tVl',',l "-el of answers, and It nlmo-t
'Teaks their nocks to have u man come
h"n a'"' "ething new. Thu
(,,tfnr '''"'v'O work beautifully on them,
Appronoh them with it Htuile. extend
lhu W1'"1'' "''serve:
"S:l3. o1,1 fellow, whou do I leave
,lpre to make clone- commotion with the
Erie at Eliuira
Outcoiui his tim! tabk's and rail
way (inilo, uud hu'U uot only tix vou to
a second, but givo you the puj.u'at on
of every Matiou on the road. A two
cent cigar will hIo.i any ciii.cn of nuv
i lly and maku him feel happy to answer
a ilo.eu ipioslious. It will direct you
to the best hotel, point out thi'i best
si-'h's, make street-car conductora lalk.
give you the lie.sl seat, in the omnibus.
"'"' a compl sh all tlial gold or silver
:uld do. No man should travel with-
'"t them, nn I tobikccoiiiMS should mal.e
two br ands for travelers. (Hie brand
hI'""1i conta'ti o) I tope, rags and t'ovaps
' leather and bo bold for a cent. Tbi
brand would I 0 for olliuia! wlio are
really good at heart, and whose sudden
remove' iroui earlh would bring sorrow
to large families. The other brand
should have u torpedo in the center,
warranted to blow" out si-t teeth and
drive tbe end of the tiosv up nt an
aule of forty.iivo degrccp. These
could probably be sold for a e-tnt nnd ft
1 .1; .. . 1.. j 1 1. .
hall a piece, and would be (.'iven out
wherever it was deemed neoevsarj to
teach iiu ollicial that, civility lowar t
traveler benetiis a road far moie than
the busting of three trunks Uctruit
Soda or baking-powder blueuit
must be handled a Ltlle aud made a
r ipi'lly as possible.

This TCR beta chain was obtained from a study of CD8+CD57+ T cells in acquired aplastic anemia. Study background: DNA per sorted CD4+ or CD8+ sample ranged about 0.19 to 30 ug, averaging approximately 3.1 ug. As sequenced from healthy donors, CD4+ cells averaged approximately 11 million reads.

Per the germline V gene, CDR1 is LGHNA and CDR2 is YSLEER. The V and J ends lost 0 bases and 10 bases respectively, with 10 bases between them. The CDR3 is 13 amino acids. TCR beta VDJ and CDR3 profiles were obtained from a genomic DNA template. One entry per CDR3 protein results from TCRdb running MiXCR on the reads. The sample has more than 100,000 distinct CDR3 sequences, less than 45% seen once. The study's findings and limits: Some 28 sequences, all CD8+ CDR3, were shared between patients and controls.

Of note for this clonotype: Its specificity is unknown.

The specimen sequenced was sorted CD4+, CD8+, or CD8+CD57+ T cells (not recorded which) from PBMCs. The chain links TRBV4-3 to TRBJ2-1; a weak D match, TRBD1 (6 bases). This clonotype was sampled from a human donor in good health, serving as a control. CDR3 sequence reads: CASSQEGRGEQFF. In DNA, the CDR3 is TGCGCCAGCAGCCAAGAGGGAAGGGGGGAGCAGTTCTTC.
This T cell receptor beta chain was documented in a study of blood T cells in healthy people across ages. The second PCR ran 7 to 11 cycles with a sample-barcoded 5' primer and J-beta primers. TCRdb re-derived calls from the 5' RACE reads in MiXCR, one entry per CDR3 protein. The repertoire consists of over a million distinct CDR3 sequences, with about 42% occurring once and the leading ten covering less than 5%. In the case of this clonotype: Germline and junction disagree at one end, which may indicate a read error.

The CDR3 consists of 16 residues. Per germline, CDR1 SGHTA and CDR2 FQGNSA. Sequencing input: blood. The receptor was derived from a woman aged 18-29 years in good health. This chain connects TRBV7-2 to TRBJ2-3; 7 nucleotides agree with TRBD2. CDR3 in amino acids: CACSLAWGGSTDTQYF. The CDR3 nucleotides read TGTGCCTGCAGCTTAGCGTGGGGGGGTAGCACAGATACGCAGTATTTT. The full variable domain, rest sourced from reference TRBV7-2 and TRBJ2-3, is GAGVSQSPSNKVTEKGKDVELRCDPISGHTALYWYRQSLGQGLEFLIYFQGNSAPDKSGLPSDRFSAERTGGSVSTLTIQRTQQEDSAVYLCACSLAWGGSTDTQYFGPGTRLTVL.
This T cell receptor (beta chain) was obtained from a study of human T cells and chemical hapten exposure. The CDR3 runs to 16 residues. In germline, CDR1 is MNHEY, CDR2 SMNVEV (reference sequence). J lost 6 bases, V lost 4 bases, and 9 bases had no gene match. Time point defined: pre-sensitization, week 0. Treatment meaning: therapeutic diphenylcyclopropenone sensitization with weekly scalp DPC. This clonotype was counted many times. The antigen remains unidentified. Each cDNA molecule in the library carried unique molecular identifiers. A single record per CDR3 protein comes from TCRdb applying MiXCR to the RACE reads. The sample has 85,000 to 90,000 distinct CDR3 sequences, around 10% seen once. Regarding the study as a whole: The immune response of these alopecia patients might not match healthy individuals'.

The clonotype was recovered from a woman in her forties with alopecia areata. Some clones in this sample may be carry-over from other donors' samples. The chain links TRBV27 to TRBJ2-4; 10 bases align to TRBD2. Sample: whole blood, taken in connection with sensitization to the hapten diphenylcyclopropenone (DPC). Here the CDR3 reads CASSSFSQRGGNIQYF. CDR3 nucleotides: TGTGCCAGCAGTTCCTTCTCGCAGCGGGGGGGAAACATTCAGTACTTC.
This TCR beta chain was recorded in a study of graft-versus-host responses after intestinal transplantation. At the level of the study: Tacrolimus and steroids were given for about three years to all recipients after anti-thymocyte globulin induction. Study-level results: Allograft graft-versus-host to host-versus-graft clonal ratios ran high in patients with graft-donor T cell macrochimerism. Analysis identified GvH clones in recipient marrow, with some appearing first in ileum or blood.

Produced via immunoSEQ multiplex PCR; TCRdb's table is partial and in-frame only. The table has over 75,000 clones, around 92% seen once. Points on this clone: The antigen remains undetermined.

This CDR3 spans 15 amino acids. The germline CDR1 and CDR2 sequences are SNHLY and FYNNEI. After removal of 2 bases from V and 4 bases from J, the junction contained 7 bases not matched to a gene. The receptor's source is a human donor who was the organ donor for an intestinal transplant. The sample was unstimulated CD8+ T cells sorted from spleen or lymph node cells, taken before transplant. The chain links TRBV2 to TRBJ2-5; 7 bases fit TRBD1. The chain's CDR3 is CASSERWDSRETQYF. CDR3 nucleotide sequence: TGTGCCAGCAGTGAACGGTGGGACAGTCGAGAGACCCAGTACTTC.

All About the Weather.
. ' IVetty warm." the man With the
'thin clothe said to the man iu the
corner seat as the South Hill car was
coming down tho Hivision street ships.
What', pretty warrnr" jrrowled the
man in the corner. ,.
"Why, the weather. "'
"What went her?" inoro gruilly than
"Whc,"tl,o man with thin elolhe
talif. looking al tho'igh he wished lie
hadn't begun it, "this weather."
"Well," stid the man lu the corner.
' how' this weather ditleicut fiotn any
Tho man with the thin clothe looked
nervoitnly at the dun mule aud said "il
"How do jott know It Is?" askod tho
man lu the corner.
The other man began to wlsti he wn
well out of it. anil ad he supposed it
was; no tiivin I heart liow the,
" Isn't tho weather tho sumo every
where!'" savagely dotuaiided the miff
in me corner. '
"Why. no," the man with the thin
clothe replied, wishing to goodness he
had a newspaper to hide behind; " no;
it's warmer soitin places, and sotnu
places it colder."
"What mikes it, warmer lu omo
ptaOcMthan It's colder in others?" re
morselossly pursued the man in the
"U hv." the man wilh thin clothe
said, piteoiisly' "the sun; the ellect of
the sun's heat."
" Mak 'S it colder In some p'a' es t han
it's warmer in others?" roared the mail
hi the corner. Indignantly. "Never
heard of such a tiling."
"No," tint man cith thin clothes
hastened to explain. "I didn't mean
that. The huh makes It wanner."